Posted by Zubair Khan
It’s still dark in Alexandria, and I can hear the Salafist breathing in the dark. He is tiptoeing across the room.The man approaching my bed picked me up from the airport yesterday. His name is Dennis Rathkamp, and he is a 24-year-old auto mechanic who used to play guitar in his church confirmation class. He moved to Egypt a few weeks ago to learn how to become a good Muslim
On this morning, my body is lying between Rathkamp and Mecca. He drops to his knees and lowers his forehead to the floor. It’s 6:30 a.m., time for early prayers. I hear Rathkamp moving his lips silently. He promised me he would try to be quiet while praying.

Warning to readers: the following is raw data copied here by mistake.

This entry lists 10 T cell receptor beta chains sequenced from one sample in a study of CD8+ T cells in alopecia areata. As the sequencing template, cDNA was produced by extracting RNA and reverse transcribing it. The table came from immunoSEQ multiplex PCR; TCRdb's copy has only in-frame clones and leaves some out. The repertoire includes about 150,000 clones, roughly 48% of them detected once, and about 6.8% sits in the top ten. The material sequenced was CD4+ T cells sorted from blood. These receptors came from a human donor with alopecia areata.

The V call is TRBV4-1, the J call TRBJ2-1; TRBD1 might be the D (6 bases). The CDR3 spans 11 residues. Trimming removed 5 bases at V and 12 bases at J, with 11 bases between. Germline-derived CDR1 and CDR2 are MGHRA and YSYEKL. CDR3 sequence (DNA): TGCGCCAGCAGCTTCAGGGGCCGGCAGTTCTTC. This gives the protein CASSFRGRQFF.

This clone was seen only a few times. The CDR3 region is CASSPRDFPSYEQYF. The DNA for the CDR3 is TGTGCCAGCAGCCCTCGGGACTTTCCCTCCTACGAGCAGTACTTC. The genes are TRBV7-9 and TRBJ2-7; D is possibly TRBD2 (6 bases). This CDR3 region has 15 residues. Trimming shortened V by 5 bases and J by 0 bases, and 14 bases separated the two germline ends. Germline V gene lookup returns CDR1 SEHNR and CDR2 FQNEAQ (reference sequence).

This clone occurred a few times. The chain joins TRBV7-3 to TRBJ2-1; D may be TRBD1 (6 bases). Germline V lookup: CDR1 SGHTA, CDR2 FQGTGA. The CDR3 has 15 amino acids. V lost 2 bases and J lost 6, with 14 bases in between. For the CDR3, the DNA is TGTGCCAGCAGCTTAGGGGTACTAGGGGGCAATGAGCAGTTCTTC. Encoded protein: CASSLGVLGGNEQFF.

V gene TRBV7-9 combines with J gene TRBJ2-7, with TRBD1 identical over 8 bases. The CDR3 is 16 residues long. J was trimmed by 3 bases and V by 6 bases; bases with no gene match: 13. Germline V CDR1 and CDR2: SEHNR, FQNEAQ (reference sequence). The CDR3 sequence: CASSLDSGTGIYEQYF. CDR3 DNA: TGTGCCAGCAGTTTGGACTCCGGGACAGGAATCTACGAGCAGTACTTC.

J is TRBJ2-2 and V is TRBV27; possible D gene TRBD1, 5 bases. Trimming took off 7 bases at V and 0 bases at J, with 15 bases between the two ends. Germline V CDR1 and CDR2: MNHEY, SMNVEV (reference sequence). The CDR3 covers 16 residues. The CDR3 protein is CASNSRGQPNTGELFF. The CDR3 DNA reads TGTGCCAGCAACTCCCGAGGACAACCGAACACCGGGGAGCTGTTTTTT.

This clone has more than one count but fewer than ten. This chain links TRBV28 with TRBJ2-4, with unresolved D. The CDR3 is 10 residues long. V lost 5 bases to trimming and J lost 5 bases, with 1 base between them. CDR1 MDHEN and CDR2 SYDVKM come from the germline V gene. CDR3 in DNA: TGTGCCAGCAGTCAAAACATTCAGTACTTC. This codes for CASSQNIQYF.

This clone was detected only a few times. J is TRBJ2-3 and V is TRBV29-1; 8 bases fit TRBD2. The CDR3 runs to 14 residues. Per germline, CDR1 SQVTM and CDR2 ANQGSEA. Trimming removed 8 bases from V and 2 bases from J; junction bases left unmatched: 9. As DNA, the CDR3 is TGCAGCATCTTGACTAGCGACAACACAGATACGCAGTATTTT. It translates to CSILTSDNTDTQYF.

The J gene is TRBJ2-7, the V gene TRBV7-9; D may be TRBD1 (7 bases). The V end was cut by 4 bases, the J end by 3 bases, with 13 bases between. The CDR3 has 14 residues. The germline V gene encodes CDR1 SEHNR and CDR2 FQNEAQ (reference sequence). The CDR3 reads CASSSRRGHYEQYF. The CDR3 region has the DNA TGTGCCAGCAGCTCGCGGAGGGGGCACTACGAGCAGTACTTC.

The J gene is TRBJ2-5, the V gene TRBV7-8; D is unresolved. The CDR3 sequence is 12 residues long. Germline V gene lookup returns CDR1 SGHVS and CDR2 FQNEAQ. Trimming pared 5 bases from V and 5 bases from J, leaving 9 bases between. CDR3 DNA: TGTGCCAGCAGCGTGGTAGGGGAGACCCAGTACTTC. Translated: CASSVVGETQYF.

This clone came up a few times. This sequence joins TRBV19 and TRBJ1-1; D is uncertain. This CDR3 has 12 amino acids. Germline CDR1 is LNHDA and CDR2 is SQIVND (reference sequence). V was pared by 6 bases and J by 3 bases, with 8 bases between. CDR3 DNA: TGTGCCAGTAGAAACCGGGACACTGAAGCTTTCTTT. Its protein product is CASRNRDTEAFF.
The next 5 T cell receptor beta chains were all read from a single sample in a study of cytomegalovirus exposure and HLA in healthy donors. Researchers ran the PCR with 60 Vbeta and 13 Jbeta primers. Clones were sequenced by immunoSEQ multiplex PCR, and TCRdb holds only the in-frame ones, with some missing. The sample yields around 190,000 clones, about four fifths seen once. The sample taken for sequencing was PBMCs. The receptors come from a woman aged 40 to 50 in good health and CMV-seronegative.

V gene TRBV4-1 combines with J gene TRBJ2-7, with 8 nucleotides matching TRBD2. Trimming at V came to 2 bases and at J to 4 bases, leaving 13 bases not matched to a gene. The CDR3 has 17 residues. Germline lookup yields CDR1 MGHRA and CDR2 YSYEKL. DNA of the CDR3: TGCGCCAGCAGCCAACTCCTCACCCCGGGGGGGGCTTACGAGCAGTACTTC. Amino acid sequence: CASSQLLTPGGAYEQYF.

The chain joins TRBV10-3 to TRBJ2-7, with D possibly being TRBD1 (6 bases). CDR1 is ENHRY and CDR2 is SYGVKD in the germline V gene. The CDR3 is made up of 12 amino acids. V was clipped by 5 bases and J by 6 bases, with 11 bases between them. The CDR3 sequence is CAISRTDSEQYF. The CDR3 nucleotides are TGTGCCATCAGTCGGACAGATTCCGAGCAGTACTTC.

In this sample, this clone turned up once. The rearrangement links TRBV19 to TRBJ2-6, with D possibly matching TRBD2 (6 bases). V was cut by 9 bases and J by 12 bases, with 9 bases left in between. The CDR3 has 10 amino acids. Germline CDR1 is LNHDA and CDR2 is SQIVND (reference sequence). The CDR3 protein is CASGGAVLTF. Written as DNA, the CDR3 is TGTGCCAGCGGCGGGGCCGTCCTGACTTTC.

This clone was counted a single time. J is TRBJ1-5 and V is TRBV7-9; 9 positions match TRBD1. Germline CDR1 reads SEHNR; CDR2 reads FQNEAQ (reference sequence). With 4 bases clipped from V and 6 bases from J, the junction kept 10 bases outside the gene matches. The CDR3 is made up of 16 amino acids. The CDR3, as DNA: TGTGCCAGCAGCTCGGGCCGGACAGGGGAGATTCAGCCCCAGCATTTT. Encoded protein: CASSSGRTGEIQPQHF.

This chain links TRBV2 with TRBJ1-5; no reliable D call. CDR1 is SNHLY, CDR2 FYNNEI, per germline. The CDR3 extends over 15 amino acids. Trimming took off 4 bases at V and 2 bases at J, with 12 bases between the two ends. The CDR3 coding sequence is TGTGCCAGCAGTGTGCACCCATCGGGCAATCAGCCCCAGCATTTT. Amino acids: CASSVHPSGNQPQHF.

I am lying in this bed in a stranger’s apartment because I am searching for an answer to the question of what drives the Salafists, a group of people who are feared in Germany. The Federal Office for the Protection of the Constitution (BfV), Germany’s domestic intelligence agency, estimates that 60 German Salafists emigrated to Egypt last year. Many chose the city of Alexandria as their new home, and they now live in the Mandara neighborhood in the north of the city.